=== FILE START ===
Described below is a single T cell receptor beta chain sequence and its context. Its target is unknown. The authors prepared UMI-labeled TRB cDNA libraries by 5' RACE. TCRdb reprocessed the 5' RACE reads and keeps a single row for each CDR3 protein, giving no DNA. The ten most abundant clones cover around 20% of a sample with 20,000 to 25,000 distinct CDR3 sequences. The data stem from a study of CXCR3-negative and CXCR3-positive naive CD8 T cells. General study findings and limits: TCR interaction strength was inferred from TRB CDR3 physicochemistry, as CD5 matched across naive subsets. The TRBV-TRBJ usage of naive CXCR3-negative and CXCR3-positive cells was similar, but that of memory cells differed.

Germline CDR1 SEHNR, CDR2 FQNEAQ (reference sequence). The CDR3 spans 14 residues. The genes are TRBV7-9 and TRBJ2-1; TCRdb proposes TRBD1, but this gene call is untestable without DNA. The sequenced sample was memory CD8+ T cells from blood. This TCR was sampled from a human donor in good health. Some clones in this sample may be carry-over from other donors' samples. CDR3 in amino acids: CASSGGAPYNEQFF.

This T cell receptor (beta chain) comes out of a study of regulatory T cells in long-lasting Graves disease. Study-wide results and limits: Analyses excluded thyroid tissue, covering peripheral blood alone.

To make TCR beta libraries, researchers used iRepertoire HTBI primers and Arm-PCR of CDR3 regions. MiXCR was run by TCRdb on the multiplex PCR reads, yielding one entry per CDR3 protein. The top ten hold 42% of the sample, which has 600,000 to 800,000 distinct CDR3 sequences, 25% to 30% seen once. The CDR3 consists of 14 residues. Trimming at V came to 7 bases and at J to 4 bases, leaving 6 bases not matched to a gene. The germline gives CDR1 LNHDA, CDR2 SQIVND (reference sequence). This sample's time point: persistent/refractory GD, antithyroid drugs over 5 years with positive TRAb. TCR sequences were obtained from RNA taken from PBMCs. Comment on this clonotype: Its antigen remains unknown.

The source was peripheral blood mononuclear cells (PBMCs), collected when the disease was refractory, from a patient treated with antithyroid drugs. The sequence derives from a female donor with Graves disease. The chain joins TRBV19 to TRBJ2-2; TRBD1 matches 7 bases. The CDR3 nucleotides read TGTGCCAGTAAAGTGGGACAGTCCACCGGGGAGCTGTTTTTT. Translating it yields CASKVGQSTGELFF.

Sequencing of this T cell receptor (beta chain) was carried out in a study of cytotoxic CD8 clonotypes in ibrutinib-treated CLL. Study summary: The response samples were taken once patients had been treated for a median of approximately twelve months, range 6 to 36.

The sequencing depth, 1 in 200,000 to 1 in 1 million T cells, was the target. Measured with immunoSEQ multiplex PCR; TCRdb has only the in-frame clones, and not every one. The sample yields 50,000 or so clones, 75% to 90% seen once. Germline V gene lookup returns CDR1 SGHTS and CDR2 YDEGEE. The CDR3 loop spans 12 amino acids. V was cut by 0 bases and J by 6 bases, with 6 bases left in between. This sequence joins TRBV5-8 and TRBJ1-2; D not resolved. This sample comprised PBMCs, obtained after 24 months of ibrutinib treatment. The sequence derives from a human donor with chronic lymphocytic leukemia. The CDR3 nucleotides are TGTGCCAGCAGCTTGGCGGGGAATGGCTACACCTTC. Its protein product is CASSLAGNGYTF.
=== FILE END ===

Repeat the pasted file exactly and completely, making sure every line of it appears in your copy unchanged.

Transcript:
Described below is a single T cell receptor beta chain sequence and its context. Its target is unknown. The authors prepared UMI-labeled TRB cDNA libraries by 5' RACE. TCRdb reprocessed the 5' RACE reads and keeps a single row for each CDR3 protein, giving no DNA. The ten most abundant clones cover around 20% of a sample with 20,000 to 25,000 distinct CDR3 sequences. The data stem from a study of CXCR3-negative and CXCR3-positive naive CD8 T cells. General study findings and limits: TCR interaction strength was inferred from TRB CDR3 physicochemistry, as CD5 matched across naive subsets. The TRBV-TRBJ usage of naive CXCR3-negative and CXCR3-positive cells was similar, but that of memory cells differed.

Germline CDR1 SEHNR, CDR2 FQNEAQ (reference sequence). The CDR3 spans 14 residues. The genes are TRBV7-9 and TRBJ2-1; TCRdb proposes TRBD1, but this gene call is untestable without DNA. The sequenced sample was memory CD8+ T cells from blood. This TCR was sampled from a human donor in good health. Some clones in this sample may be carry-over from other donors' samples. CDR3 in amino acids: CASSGGAPYNEQFF.

This T cell receptor (beta chain) comes out of a study of regulatory T cells in long-lasting Graves disease. Study-wide results and limits: Analyses excluded thyroid tissue, covering peripheral blood alone.

To make TCR beta libraries, researchers used iRepertoire HTBI primers and Arm-PCR of CDR3 regions. MiXCR was run by TCRdb on the multiplex PCR reads, yielding one entry per CDR3 protein. The top ten hold 42% of the sample, which has 600,000 to 800,000 distinct CDR3 sequences, 25% to 30% seen once. The CDR3 consists of 14 residues. Trimming at V came to 7 bases and at J to 4 bases, leaving 6 bases not matched to a gene. The germline gives CDR1 LNHDA, CDR2 SQIVND (reference sequence). This sample's time point: persistent/refractory GD, antithyroid drugs over 5 years with positive TRAb. TCR sequences were obtained from RNA taken from PBMCs. Comment on this clonotype: Its antigen remains unknown.

The source was peripheral blood mononuclear cells (PBMCs), collected when the disease was refractory, from a patient treated with antithyroid drugs. The sequence derives from a female donor with Graves disease. The chain joins TRBV19 to TRBJ2-2; TRBD1 matches 7 bases. The CDR3 nucleotides read TGTGCCAGTAAAGTGGGACAGTCCACCGGGGAGCTGTTTTTT. Translating it yields CASKVGQSTGELFF.

Sequencing of this T cell receptor (beta chain) was carried out in a study of cytotoxic CD8 clonotypes in ibrutinib-treated CLL. Study summary: The response samples were taken once patients had been treated for a median of approximately twelve months, range 6 to 36.

The sequencing depth, 1 in 200,000 to 1 in 1 million T cells, was the target. Measured with immunoSEQ multiplex PCR; TCRdb has only the in-frame clones, and not every one. The sample yields 50,000 or so clones, 75% to 90% seen once. Germline V gene lookup returns CDR1 SGHTS and CDR2 YDEGEE. The CDR3 loop spans 12 amino acids. V was cut by 0 bases and J by 6 bases, with 6 bases left in between. This sequence joins TRBV5-8 and TRBJ1-2; D not resolved. This sample comprised PBMCs, obtained after 24 months of ibrutinib treatment. The sequence derives from a human donor with chronic lymphocytic leukemia. The CDR3 nucleotides are TGTGCCAGCAGCTTGGCGGGGAATGGCTACACCTTC. Its protein product is CASSLAGNGYTF.